Monday, April 21, 2008

4/21/08 Grunge Influences - Whither Nirvana?

For all the oceans of mythologizing ink devoted to Nirvana and their influence, a little distance – Nevermind is 17 years old now – pegs their influence as stranger and more far-reaching than the standard “musical touchstone” type influence. They were both more influential and less than they were perceived at the time.

The dominant critical meme in the immediate post-grunge climate was that Nirvana’s success had, in one fell swoop, wiped the kind high-style, low-content ‘80s metal off of the map, along with prefab pop and glossy synth/dance music. Supposedly, the watershed moment was Nevermind supplanting Thriller at the top of the charts; the Moment that marked the changing of the musical zeitgeist.

Well, sort of. Prefab pop laid dormant for a while as grunge music suffered from the usual cycles of diminishing returns (A-Listers like Nirvana, Smashing Pumpkins, Pearl Jam, and Stone Temple Pilots giving way to B-Listers like Dishwalla, Collective Soul, and Live and then to C-Listers like Matchbox 20 and Third Eye Blind), but came roaring back with a vengeance when Jive records unleashed the Backstreet Boys, NSync, and Britney on the world.

Plus, oh yeah, hip hop simply blew rock out of the popular reckoning. Not a lot of critics saw that coming. You want influential? Try Biggie. Way more of an impact on the last 15 years of popular music than Kurt Cobain, and his lyrics are a lot better written. Doesn’t scream as well, though. All the disposable top of the charts lowest-common denominator stuff that Nirvana was supposed to sweep away in some kind of musical tidal wave? Say hello to Sisqo. Have you heard? He likes thongs.

Nonetheless, even if in retrospect the radio heyday of grunge looks like the last dying light of the supernova that is/was rock’s stranglehold on popular music (which doesn’t mean that rock itself is over and done – just that it is now another in a series of viable genres, with another genre holding chart primacy over it), the question of Nirvana’s actual musical influence is an interesting one.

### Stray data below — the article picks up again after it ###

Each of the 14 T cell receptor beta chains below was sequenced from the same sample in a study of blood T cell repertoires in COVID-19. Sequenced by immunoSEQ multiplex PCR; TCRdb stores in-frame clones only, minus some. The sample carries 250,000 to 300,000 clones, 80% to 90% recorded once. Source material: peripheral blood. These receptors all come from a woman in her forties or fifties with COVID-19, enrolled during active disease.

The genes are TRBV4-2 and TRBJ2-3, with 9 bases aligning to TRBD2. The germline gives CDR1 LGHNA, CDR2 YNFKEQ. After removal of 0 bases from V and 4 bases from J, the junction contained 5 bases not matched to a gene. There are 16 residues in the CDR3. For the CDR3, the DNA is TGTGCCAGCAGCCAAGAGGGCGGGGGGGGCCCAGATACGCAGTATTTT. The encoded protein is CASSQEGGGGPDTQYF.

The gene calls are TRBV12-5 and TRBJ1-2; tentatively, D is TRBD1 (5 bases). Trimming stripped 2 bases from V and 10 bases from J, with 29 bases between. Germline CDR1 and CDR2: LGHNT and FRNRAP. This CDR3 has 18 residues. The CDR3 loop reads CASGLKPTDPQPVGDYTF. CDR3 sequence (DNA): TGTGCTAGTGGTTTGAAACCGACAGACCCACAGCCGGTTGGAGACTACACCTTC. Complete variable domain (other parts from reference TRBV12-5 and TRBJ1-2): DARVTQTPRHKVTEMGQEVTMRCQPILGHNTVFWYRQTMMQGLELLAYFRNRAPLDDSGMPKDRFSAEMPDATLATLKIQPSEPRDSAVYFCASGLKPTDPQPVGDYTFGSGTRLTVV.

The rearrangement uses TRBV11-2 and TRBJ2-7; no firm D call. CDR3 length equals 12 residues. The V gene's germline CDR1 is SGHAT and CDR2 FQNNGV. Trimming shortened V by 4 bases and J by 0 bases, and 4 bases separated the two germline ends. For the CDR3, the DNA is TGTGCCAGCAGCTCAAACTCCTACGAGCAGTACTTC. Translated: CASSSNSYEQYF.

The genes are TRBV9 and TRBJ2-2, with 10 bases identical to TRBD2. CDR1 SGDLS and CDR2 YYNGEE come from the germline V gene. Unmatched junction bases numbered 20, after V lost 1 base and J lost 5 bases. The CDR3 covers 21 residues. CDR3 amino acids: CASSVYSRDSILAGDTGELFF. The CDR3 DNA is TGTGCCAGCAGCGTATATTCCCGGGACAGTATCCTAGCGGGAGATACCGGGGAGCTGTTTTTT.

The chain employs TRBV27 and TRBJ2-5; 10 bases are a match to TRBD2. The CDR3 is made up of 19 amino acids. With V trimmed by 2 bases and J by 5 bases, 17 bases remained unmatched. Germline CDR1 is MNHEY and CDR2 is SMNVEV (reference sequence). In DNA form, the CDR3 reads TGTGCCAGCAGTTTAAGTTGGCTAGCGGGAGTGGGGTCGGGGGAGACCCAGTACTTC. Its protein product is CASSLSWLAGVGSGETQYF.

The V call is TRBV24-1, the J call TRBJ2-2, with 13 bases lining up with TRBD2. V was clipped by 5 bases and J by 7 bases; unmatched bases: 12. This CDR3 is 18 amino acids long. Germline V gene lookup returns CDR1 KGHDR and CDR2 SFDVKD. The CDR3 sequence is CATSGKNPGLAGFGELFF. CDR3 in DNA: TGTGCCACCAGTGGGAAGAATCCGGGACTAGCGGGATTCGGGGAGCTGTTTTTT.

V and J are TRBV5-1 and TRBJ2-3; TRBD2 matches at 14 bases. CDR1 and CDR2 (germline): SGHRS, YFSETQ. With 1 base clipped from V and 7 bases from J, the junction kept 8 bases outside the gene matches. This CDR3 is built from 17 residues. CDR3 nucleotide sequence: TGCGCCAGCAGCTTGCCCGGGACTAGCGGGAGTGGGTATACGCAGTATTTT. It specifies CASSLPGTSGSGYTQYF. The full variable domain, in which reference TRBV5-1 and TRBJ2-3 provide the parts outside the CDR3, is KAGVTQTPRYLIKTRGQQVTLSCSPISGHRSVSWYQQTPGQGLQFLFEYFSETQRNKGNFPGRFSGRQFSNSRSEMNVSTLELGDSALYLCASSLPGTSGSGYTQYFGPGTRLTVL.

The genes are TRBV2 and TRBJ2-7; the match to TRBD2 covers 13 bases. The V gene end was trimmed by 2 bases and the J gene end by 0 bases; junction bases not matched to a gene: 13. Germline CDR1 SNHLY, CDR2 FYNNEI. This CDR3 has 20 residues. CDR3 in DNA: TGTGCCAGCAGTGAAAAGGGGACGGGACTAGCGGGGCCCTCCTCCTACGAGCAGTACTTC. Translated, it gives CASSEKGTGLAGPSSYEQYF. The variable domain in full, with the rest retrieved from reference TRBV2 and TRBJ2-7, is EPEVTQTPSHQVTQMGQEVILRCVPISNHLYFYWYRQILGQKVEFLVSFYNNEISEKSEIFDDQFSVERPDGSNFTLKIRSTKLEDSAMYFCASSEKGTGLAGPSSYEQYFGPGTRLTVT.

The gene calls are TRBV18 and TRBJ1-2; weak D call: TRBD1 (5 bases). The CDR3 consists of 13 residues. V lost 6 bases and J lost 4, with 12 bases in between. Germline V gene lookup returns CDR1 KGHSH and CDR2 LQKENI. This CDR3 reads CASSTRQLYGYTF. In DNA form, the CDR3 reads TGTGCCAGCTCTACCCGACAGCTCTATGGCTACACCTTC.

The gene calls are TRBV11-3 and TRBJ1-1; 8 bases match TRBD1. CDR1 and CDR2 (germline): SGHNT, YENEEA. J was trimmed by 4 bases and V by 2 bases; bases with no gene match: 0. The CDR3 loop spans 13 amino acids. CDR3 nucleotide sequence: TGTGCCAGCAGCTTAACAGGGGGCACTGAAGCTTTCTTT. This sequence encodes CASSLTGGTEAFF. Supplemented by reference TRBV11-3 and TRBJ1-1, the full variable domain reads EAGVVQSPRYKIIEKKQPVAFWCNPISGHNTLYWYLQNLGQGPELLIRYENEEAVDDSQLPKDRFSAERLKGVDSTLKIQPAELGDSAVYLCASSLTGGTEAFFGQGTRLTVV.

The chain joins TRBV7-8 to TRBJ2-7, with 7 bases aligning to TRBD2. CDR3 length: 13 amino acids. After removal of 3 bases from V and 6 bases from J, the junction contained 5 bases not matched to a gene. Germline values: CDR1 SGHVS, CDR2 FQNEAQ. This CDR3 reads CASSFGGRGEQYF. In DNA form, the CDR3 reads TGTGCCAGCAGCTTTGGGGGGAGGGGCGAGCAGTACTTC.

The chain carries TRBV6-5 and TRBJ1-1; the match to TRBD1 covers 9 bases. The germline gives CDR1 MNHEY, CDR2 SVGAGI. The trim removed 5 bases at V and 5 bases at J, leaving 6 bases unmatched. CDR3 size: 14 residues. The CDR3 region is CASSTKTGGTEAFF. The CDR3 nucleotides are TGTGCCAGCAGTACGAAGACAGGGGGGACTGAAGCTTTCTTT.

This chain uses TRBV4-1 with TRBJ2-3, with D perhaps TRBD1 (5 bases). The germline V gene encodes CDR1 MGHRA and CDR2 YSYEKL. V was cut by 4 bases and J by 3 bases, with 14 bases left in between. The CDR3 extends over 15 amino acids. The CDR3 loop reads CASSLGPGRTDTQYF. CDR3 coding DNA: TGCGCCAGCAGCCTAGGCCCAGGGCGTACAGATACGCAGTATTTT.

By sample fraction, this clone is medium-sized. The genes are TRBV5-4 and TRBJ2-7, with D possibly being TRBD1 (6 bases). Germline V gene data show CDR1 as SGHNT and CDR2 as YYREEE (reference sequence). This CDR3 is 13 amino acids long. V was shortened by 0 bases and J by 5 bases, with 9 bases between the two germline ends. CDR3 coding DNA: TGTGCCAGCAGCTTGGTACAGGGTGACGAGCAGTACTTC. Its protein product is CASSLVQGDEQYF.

One immediately curious thing about Nirvana’s success is that so few bands sound like actual musical descendants of the band. And, rest assured, this is not because their sound is so unique and out there and impossible to replicate. Sure, a lot of bands had success with the quietLOUDquiet formula (Better Than Ezra – "Good", Radiohead – "Creep", Stone Temple Pilots – "Big Empty", etc. etc. etc. etc. etc.), but it can be argued (and often is) that Nirvana just took that from the Pixies. “Gouge Away” and “Gigantic” are the obvious touchstones, both for the melodic nature of the bass lines and because they carry a lot less of the Santiago guitar madness that sonically distinguishes the Pixies from Nirvana – I challenge anyone to find surf rock influences anywhere in the Nirvana discography, whereas it’s all over the place for the Pixies).

Nirvana’s sonic template is the musical template of “the personal is political” – raw, extreme pain communicated in universal terms, alternatingly bludgeoning and off-putting (“Milk It”, “Stay Away”) or bruised and inviting in the manner of bird with a broken wing (“Lithium”, “All Apologies”). Foregrounded always is Cobain’s pain; sometimes specified, often not, and, by virtue of his gift for melodic phrasing and genuinely powerful vocal abilities, inviting rather than alienating. Even at its most abrasive, Nirvana’s music has a warm, tactile quality lacking in the dentists-drill vibrations found in the Pixies most abrasive concotions.